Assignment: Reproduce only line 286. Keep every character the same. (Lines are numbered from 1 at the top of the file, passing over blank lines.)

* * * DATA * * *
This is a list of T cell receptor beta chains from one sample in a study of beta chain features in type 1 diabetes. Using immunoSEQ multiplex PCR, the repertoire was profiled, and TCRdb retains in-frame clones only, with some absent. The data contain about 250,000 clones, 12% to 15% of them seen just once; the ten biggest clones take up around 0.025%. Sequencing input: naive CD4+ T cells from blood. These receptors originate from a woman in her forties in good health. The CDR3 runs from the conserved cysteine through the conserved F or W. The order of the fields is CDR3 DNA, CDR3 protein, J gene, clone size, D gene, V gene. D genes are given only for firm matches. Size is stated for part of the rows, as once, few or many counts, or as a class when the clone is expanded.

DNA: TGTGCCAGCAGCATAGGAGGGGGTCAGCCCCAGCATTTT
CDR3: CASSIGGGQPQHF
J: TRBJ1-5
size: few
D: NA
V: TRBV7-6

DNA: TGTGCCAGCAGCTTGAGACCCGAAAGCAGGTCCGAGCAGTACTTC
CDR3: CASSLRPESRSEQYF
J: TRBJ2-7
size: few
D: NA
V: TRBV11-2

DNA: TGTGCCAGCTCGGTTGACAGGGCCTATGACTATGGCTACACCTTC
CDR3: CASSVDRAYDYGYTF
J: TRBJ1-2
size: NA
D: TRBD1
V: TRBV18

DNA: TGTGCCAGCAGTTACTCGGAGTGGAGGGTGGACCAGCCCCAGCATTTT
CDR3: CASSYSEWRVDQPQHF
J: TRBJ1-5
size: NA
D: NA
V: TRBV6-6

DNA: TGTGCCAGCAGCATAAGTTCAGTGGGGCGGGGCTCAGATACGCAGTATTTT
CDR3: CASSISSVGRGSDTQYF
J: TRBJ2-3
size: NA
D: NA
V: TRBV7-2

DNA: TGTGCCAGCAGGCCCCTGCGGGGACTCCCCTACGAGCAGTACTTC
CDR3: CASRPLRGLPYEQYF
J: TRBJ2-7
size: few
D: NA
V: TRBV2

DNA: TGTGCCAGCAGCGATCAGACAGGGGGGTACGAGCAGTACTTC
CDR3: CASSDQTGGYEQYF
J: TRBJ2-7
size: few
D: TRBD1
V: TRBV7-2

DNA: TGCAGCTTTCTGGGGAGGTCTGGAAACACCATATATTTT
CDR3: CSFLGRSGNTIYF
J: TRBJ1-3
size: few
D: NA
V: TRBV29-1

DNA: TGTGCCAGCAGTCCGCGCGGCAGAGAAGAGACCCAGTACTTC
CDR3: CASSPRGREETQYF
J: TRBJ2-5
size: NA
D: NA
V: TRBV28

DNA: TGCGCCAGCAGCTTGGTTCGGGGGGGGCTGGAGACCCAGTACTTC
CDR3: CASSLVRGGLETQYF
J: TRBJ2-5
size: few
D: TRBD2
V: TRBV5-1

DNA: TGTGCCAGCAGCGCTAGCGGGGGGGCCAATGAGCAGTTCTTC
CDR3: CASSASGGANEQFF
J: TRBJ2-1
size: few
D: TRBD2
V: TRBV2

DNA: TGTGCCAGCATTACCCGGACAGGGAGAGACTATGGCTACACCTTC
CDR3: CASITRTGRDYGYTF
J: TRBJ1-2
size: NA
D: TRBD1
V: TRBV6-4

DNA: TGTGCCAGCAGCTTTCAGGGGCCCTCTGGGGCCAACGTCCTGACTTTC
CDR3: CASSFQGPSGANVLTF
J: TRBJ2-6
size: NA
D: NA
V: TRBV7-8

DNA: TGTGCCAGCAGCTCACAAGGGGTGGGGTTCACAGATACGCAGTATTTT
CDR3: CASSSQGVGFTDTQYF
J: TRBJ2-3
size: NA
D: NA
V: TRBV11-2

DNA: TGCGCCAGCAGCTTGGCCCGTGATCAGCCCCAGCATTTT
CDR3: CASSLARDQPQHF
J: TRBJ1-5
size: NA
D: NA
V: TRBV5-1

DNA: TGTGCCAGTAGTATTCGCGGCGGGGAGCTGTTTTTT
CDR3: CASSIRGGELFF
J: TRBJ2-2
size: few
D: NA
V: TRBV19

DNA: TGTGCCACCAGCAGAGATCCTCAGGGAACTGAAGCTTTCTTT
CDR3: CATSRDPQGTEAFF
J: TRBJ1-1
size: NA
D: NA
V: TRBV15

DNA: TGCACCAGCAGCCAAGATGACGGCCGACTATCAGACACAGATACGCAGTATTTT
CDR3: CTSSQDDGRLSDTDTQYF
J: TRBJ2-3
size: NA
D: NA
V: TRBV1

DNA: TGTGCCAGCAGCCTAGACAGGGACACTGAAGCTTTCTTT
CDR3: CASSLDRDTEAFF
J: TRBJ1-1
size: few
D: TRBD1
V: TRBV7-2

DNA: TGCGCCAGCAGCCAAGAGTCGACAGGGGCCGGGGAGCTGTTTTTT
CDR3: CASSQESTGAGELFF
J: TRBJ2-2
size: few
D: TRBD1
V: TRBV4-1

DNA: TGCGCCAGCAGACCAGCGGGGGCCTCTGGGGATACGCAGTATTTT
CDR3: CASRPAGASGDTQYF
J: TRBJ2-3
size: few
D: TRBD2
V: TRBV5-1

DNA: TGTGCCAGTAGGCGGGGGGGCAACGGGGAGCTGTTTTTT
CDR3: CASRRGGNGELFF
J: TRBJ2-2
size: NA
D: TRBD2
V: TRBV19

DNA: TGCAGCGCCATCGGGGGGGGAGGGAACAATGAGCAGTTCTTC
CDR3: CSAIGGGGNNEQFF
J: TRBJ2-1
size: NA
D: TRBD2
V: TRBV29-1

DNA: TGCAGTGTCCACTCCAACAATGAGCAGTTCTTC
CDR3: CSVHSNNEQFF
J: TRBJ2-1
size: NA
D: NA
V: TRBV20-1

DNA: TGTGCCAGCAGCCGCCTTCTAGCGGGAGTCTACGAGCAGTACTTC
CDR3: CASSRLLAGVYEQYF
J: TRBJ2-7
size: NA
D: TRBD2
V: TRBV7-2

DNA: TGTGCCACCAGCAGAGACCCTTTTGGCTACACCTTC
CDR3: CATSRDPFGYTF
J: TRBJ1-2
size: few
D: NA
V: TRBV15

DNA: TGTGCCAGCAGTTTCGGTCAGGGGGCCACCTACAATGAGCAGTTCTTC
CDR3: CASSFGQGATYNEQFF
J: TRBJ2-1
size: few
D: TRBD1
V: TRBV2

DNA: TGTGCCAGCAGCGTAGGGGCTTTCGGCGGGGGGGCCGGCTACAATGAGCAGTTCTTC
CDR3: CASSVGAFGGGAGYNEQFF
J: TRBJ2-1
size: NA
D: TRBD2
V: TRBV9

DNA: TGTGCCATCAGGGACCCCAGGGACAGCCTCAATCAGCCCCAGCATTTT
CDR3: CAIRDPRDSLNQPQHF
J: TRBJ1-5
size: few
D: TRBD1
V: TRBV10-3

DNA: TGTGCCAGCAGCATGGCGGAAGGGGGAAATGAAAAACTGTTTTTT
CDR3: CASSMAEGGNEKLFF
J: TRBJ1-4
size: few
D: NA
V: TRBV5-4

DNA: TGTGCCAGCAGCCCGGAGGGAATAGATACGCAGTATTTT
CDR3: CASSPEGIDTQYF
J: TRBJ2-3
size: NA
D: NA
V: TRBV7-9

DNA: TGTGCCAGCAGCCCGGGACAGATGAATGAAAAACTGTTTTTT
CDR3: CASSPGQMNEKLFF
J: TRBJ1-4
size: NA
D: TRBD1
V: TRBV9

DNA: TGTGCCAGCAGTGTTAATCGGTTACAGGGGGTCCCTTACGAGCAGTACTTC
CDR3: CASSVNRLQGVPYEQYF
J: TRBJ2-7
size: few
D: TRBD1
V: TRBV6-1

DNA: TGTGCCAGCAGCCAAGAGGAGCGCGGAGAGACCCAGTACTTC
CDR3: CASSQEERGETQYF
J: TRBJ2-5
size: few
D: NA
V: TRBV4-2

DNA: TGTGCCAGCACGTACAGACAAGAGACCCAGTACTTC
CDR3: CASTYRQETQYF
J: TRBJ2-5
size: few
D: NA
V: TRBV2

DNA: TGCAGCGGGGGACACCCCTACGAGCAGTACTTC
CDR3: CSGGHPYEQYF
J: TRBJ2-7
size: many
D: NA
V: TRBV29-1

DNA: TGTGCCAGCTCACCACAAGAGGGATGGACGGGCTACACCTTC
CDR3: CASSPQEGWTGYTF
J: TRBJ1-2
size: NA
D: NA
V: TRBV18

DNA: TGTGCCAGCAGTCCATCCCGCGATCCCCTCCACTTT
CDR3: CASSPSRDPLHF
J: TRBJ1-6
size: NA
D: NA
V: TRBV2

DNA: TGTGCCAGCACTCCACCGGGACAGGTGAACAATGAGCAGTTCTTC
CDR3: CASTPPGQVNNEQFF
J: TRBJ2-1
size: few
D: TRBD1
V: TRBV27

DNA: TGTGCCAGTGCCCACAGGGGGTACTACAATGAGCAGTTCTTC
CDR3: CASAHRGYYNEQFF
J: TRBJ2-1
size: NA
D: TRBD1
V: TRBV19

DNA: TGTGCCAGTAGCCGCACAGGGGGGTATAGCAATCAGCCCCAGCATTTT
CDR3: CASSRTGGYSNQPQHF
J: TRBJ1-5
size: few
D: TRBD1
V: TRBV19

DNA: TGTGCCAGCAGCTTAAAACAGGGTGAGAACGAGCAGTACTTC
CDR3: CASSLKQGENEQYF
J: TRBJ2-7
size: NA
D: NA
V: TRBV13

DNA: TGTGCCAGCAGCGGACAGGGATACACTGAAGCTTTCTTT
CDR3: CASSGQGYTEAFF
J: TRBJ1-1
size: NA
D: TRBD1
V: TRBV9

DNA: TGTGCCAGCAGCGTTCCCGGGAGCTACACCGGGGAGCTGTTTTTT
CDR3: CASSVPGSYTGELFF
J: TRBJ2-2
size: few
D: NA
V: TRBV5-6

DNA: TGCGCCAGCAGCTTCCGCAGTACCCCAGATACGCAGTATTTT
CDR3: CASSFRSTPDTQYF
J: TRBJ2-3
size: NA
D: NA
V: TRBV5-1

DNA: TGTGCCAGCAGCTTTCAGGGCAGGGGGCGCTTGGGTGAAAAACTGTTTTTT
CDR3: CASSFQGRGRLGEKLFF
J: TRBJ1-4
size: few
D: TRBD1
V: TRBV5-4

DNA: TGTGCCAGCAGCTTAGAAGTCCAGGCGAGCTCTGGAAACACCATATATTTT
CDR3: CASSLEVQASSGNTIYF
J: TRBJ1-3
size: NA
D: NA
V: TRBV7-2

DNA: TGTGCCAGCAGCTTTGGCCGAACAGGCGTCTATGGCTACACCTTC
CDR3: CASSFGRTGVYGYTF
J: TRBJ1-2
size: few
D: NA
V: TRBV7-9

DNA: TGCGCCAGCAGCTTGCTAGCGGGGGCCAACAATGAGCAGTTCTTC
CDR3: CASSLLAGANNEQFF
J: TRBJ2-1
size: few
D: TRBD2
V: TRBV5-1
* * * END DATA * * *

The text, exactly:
J: TRBJ1-2